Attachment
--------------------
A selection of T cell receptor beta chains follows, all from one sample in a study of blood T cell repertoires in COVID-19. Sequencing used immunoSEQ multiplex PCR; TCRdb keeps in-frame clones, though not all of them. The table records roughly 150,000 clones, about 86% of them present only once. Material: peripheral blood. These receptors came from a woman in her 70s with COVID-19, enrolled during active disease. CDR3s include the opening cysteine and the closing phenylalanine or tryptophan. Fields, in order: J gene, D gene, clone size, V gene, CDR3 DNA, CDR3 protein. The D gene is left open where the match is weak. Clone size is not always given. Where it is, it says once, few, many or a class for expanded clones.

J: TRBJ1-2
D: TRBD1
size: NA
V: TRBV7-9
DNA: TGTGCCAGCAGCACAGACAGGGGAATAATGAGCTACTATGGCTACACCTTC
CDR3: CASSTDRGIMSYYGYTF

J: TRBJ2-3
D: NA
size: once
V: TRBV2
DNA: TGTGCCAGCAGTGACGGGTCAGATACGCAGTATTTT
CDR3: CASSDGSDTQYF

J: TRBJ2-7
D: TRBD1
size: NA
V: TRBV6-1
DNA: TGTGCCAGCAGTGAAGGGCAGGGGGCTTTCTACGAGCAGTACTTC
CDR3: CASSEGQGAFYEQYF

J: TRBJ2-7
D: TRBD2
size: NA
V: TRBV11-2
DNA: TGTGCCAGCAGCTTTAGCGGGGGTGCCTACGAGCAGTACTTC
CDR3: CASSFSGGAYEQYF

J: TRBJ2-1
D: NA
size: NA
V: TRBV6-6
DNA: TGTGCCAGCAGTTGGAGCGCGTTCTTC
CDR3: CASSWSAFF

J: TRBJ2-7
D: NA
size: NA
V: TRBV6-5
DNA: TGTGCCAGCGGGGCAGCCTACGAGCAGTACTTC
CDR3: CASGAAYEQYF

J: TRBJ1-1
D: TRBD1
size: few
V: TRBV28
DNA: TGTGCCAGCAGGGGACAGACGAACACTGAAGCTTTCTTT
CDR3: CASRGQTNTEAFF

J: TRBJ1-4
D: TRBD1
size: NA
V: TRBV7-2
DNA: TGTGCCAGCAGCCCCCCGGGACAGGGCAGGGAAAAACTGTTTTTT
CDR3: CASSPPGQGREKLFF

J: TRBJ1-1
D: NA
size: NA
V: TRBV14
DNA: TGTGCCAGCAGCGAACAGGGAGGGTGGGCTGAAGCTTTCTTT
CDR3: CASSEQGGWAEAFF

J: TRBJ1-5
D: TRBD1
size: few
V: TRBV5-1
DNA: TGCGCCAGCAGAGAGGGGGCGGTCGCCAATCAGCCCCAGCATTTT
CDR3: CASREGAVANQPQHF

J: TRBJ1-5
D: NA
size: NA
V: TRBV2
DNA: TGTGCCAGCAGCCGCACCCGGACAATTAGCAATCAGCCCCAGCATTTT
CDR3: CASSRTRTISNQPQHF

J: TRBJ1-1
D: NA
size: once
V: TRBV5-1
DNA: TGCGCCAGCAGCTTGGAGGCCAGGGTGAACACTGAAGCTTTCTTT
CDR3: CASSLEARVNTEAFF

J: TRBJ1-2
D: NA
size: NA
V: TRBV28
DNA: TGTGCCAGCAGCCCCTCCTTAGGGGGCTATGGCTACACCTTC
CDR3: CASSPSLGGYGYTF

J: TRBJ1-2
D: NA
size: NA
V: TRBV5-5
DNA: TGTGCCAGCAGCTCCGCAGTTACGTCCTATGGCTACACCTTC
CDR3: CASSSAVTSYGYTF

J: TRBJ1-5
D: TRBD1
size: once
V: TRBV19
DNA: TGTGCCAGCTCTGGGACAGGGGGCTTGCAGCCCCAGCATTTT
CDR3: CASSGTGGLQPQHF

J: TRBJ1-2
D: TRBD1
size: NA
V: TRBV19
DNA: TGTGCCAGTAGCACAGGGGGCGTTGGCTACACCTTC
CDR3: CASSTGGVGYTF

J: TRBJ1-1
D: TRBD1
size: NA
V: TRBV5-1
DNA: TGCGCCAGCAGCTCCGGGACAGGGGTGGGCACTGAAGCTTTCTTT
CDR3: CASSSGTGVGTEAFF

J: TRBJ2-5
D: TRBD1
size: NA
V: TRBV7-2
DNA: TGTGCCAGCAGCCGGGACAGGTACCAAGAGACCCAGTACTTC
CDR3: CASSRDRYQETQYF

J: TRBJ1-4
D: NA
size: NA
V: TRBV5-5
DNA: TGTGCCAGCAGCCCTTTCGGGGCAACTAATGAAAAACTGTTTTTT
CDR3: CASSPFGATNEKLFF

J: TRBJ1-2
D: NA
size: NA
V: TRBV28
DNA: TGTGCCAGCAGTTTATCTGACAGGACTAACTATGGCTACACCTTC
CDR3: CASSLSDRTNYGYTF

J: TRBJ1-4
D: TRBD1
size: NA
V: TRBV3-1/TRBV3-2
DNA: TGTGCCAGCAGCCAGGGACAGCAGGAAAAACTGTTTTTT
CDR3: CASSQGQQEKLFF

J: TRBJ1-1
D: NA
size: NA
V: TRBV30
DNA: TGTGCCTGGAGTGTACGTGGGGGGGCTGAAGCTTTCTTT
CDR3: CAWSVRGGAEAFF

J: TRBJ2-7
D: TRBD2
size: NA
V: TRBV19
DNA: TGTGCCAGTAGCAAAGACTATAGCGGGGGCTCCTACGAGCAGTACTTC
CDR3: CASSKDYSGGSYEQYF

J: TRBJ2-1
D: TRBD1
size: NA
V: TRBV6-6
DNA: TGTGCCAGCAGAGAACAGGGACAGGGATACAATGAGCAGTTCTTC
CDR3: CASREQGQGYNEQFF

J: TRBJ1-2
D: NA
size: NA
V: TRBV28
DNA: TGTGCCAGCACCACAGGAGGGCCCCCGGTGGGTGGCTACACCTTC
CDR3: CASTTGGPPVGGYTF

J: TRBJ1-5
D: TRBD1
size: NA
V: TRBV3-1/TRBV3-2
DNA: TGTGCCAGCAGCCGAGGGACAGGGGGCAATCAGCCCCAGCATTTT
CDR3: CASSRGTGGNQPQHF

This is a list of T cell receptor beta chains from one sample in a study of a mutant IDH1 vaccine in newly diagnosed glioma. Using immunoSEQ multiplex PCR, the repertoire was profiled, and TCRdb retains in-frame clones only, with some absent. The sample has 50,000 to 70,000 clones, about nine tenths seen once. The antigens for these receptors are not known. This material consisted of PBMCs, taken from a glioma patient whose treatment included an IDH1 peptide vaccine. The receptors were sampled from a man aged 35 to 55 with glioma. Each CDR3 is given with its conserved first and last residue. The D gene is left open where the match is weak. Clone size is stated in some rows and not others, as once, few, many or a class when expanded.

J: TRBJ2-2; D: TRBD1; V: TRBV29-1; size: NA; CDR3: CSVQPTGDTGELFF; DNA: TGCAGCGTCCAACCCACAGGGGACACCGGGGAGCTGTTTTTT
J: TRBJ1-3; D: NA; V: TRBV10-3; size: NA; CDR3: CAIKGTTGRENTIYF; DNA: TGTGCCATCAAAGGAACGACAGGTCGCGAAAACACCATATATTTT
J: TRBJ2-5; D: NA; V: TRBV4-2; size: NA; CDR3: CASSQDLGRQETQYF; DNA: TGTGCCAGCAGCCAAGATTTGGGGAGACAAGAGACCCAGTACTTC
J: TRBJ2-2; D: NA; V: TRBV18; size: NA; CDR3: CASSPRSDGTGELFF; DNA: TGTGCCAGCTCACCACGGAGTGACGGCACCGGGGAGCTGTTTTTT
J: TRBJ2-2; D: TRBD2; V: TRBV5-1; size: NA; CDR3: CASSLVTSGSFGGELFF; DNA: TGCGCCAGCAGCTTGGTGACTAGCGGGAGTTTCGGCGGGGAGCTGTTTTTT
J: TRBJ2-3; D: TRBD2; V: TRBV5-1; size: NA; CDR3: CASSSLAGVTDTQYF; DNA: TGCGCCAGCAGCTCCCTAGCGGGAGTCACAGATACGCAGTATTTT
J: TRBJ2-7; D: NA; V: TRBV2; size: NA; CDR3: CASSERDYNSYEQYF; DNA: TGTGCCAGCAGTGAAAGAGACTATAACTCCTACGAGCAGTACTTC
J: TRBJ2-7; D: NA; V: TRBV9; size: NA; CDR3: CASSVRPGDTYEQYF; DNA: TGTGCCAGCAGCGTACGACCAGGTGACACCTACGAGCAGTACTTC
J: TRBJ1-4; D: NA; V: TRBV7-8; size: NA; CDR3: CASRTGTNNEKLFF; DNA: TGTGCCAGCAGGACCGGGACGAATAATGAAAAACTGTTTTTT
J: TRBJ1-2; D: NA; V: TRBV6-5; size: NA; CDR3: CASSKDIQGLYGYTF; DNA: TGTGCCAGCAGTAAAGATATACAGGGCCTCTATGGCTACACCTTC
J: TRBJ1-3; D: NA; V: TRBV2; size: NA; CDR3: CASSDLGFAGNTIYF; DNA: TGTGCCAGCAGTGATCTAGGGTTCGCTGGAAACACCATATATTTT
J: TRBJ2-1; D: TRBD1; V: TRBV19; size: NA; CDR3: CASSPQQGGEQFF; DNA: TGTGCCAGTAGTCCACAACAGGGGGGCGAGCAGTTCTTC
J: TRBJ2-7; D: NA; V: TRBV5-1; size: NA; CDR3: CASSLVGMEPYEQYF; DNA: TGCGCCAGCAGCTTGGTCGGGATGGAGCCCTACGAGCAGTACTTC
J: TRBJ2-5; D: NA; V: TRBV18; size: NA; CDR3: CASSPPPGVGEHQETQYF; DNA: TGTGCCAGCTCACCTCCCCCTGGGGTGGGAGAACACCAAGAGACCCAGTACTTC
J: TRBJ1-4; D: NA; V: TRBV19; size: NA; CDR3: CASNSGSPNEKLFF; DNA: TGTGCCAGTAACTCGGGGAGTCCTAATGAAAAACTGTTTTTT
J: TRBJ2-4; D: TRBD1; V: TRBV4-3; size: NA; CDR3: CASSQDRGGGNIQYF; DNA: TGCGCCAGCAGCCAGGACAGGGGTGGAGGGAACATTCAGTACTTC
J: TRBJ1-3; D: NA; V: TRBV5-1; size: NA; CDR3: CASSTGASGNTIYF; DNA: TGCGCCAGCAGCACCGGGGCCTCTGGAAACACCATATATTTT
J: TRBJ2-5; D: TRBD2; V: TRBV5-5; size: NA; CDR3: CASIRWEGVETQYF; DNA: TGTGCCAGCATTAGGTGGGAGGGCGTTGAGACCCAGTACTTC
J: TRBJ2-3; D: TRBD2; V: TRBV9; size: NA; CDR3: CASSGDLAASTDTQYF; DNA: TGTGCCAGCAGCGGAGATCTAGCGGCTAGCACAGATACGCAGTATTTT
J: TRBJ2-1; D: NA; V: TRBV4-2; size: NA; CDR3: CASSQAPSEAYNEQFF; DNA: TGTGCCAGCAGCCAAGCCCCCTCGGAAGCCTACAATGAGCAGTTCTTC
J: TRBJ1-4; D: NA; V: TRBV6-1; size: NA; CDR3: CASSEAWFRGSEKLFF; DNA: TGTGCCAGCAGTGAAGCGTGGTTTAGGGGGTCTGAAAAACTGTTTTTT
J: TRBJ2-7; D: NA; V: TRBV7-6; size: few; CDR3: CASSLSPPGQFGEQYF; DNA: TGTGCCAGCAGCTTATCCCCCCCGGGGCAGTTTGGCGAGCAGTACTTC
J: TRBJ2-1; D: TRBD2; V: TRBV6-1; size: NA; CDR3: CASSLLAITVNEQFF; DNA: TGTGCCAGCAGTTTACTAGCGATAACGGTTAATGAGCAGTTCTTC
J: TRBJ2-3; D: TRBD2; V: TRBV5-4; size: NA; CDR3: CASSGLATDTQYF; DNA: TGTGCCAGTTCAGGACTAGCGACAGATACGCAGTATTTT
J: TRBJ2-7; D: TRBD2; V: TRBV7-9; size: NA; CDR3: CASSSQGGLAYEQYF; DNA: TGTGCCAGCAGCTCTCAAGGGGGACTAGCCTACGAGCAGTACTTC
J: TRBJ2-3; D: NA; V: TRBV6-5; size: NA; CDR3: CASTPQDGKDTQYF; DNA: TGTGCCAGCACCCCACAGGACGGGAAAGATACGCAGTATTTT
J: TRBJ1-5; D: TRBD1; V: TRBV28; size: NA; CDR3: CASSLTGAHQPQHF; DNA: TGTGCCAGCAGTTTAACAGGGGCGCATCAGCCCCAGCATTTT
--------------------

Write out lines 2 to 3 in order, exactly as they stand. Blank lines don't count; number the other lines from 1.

J: TRBJ1-2
D: TRBD1